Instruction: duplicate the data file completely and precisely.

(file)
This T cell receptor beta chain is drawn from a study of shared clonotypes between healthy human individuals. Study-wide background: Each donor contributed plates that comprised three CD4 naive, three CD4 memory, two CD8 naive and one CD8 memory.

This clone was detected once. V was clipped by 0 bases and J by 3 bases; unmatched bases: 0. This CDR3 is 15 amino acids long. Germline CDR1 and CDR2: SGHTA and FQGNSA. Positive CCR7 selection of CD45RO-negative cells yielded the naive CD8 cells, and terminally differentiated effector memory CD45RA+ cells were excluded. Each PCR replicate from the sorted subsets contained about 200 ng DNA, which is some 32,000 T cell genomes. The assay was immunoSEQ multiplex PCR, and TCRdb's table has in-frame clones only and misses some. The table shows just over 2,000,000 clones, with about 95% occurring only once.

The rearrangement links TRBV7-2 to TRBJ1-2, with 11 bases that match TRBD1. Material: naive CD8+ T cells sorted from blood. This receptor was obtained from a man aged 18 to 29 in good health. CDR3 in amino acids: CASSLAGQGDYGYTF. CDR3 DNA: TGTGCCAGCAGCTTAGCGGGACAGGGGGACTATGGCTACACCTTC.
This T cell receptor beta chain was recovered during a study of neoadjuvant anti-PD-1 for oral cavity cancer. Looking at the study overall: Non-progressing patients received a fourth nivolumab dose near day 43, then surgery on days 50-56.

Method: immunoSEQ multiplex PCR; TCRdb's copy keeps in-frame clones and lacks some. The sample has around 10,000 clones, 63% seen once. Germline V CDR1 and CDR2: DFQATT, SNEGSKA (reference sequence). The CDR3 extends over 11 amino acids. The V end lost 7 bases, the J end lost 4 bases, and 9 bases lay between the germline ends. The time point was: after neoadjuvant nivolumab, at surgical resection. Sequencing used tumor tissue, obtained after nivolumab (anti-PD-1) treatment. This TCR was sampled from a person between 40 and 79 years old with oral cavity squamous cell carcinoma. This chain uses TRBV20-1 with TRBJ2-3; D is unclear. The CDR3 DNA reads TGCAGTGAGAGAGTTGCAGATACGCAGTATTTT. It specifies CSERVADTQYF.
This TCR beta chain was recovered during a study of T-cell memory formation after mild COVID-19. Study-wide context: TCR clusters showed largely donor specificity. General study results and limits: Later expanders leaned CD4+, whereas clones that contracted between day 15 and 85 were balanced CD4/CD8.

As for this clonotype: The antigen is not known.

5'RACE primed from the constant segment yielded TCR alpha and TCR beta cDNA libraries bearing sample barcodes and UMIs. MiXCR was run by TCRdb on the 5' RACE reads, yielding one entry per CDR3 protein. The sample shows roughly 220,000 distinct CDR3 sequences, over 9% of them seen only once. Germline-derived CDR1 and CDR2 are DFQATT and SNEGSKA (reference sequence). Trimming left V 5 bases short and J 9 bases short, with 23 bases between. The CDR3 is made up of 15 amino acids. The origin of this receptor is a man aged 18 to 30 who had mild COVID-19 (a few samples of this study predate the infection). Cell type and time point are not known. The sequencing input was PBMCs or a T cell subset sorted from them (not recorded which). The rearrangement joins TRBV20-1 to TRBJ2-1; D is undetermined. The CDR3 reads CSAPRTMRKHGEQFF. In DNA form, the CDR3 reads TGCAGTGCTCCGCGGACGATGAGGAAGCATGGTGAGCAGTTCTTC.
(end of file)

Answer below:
This T cell receptor beta chain is drawn from a study of shared clonotypes between healthy human individuals. Study-wide background: Each donor contributed plates that comprised three CD4 naive, three CD4 memory, two CD8 naive and one CD8 memory.

This clone was detected once. V was clipped by 0 bases and J by 3 bases; unmatched bases: 0. This CDR3 is 15 amino acids long. Germline CDR1 and CDR2: SGHTA and FQGNSA. Positive CCR7 selection of CD45RO-negative cells yielded the naive CD8 cells, and terminally differentiated effector memory CD45RA+ cells were excluded. Each PCR replicate from the sorted subsets contained about 200 ng DNA, which is some 32,000 T cell genomes. The assay was immunoSEQ multiplex PCR, and TCRdb's table has in-frame clones only and misses some. The table shows just over 2,000,000 clones, with about 95% occurring only once.

The rearrangement links TRBV7-2 to TRBJ1-2, with 11 bases that match TRBD1. Material: naive CD8+ T cells sorted from blood. This receptor was obtained from a man aged 18 to 29 in good health. CDR3 in amino acids: CASSLAGQGDYGYTF. CDR3 DNA: TGTGCCAGCAGCTTAGCGGGACAGGGGGACTATGGCTACACCTTC.
This T cell receptor beta chain was recovered during a study of neoadjuvant anti-PD-1 for oral cavity cancer. Looking at the study overall: Non-progressing patients received a fourth nivolumab dose near day 43, then surgery on days 50-56.

Method: immunoSEQ multiplex PCR; TCRdb's copy keeps in-frame clones and lacks some. The sample has around 10,000 clones, 63% seen once. Germline V CDR1 and CDR2: DFQATT, SNEGSKA (reference sequence). The CDR3 extends over 11 amino acids. The V end lost 7 bases, the J end lost 4 bases, and 9 bases lay between the germline ends. The time point was: after neoadjuvant nivolumab, at surgical resection. Sequencing used tumor tissue, obtained after nivolumab (anti-PD-1) treatment. This TCR was sampled from a person between 40 and 79 years old with oral cavity squamous cell carcinoma. This chain uses TRBV20-1 with TRBJ2-3; D is unclear. The CDR3 DNA reads TGCAGTGAGAGAGTTGCAGATACGCAGTATTTT. It specifies CSERVADTQYF.
This TCR beta chain was recovered during a study of T-cell memory formation after mild COVID-19. Study-wide context: TCR clusters showed largely donor specificity. General study results and limits: Later expanders leaned CD4+, whereas clones that contracted between day 15 and 85 were balanced CD4/CD8.

As for this clonotype: The antigen is not known.

5'RACE primed from the constant segment yielded TCR alpha and TCR beta cDNA libraries bearing sample barcodes and UMIs. MiXCR was run by TCRdb on the 5' RACE reads, yielding one entry per CDR3 protein. The sample shows roughly 220,000 distinct CDR3 sequences, over 9% of them seen only once. Germline-derived CDR1 and CDR2 are DFQATT and SNEGSKA (reference sequence). Trimming left V 5 bases short and J 9 bases short, with 23 bases between. The CDR3 is made up of 15 amino acids. The origin of this receptor is a man aged 18 to 30 who had mild COVID-19 (a few samples of this study predate the infection). Cell type and time point are not known. The sequencing input was PBMCs or a T cell subset sorted from them (not recorded which). The rearrangement joins TRBV20-1 to TRBJ2-1; D is undetermined. The CDR3 reads CSAPRTMRKHGEQFF. In DNA form, the CDR3 reads TGCAGTGCTCCGCGGACGATGAGGAAGCATGGTGAGCAGTTCTTC.